Heritage History is a curriculum spine or supplement that will truly offer something for everyone.

Heritage History Homeschool Curriculum

Get the Spanish Empire library free (50 books, $19.99 value) with any purchase of a curriculum CD** if you purchase any other curriculum. Put both items in your cart, apply the my discount code. Discount Code: Barbhope.  
**Curriculum choices are: Young Readers, Ancient Greece, Ancient Rome, British Middle Ages, British Empire.

Choose Your Prize!
As an affiliate for Heritage History, I am happy to announce that I have three CDs to giveaway at this time. Enter using the Rafflecopter widget for your chance at winning one of Heritage History’s curriculum or library CDs (value $19.99-24.99). These CDs can be such a breath of fresh air for your homeschool! 

a Rafflecopter giveaway

Weekly Wrap-Up: Final Planning and Getting Ready to Fly


The past few weeks I have had my desk covered with potential curriculum, books, and notes. My planning binder was a most beloved tool as I honed down to the final courses for Mr. B. I outlined the final courses in this entry: Charlotte Mason High School Grade 12. Now this week I have been busy inputting the weekly plans into Homeschool Tracker, printing out notebook pages, and realizing there are still some holes to fill.

One of the holes is a new year of 20th Century Art for Mr. B. This really is our bonus year for art since we finished all of Harmony Fine Arts plans for high school.

 We will be completing picture study with some advanced questions to answer on notebook pages, there will be follow up activities using a variety of media, and we will be using a new book to inspire more creative thinking. I highly recommend Art Lab for Kids: 52 Creative Adventures for all ages of artists. 


I am hoping to polish these new plans and offer them as a free download at the end of the school year so stay tuned. Of course, we will be sharing our artwork as the year progresses.

The other hole is our composer study. Mr. B loves music appreciation and has requested specific composers for the year’s study. These are in no particular order or from any one time period. They are just going to be for the pure enjoyment of listening and recording his thoughts in his notebook. His list? Schumann, Grieg, Chopin, Dvorak, and Prokofiev. I have lots of music on my shelf for him to listen to, we have a paid subscription to http://www.naxos.com/, and we will be choosing a few YouTube videos of live performances to listen to as well. I hope to find some local performances to put the icing on the cake.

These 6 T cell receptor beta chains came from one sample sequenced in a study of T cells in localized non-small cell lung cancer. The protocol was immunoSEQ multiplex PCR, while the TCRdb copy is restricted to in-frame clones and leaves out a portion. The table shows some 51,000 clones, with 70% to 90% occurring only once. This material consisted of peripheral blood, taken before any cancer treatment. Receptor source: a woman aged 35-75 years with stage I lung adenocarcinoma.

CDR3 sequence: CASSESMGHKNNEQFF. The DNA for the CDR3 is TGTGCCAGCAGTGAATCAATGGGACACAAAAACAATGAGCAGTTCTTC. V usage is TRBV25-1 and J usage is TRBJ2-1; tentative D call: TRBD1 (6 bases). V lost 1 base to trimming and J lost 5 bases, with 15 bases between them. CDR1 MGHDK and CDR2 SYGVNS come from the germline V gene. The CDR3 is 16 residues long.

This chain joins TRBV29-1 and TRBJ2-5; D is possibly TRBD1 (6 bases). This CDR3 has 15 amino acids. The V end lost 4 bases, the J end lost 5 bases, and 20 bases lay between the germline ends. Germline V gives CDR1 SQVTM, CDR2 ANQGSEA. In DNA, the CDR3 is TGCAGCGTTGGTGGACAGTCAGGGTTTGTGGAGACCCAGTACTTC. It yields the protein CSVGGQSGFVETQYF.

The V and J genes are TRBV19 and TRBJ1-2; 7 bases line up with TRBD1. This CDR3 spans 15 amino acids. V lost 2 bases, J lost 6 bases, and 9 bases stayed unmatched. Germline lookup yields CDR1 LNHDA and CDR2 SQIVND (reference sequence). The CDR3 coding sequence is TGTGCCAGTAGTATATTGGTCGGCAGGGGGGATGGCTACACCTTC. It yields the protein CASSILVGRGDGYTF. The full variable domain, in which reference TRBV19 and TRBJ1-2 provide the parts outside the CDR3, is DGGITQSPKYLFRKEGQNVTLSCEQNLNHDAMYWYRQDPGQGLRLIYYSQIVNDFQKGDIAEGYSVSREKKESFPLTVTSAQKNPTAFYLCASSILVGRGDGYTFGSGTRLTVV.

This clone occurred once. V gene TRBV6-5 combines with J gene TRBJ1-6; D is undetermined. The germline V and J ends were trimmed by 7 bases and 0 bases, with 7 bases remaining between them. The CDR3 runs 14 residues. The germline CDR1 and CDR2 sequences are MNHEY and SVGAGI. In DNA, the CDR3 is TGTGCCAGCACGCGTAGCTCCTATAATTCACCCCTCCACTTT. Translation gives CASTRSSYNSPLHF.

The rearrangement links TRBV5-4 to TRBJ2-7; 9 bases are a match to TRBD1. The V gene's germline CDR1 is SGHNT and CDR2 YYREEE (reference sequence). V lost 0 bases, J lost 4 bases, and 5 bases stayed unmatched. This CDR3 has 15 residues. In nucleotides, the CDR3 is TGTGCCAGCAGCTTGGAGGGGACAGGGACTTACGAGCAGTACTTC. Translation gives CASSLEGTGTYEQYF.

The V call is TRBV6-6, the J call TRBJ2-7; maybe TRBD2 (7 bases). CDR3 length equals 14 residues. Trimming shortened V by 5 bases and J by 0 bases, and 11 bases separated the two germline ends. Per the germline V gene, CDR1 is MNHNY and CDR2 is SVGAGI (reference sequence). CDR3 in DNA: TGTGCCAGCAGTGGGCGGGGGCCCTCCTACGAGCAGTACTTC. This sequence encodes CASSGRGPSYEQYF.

If you would like to hear one of our selections from Chopin, here is a link to Nocturne in E Flat.

Mr. B is completing his summer reading assignments, diligently working on his Teaching Textbooks Pre-Calculus lessons, and squeezing in a lot of sand volleyball and running. He has taken up running this summer and I won’t be surprised if he enters into some of the local community races. I really love to see my children find activities that they can be passionate about because it makes life so much more enjoyable.


I also am trying out a new curriculum from Heritage History this year. We are using their British Middle Ages curriculum as a supplement to Mr. B’s literature reading. We are viewing the stories and biographies in this package as context material for his high school literature plans. I have loaded the ebooks onto my Kindle Fire and Mr. B will read these as he finds time in his schedule.I am enjoying the curriculum so much that I became an affiliate and if you click over to my affiliations page you will see this month’s free offers from Heritage History (use my discount code: Barbhope).

Flying 2
Update on Mr. A’s flying: Mr. A has been taking flying lessons all summer long and yesterday was the first time that I had the nerve to go up to the airport to watch. He thought he was going to solo fly but it turned out he had one more lesson to go before he could try flying on his own. I watched him as he did his pre-flight check out of the airplane, methodically examining each moving part and visually making sure the plane is ready to fly. It was comforting to see the confidence on his face…when he climbed into the pilot’s seat I caught a glimpse of the man he is becoming. There is no holding that back.

flying 3
I do not like to fly and my stomach is a nervous mess even watching him fly with his instructor next to him. I decided parenting is all about the very slow gradual releasing of our control over our children. There is also a large amount of facing our own fears as we watch our children tackle things that come their way. This whole experience has taught me to trust that Mr. A is ready to fly both literally and figuratively. These are the moments that we have been working towards….all the good habits, the confidence building, the zest for new things. Here is the proof that those are deep in his heart.

That about wraps up where we are in our school planning and summer activities. It is still very relaxed and our official “first day” will be in September.

Link up with your Weekly Wrap-Up post at Weird Unsocialized Homeschoolers.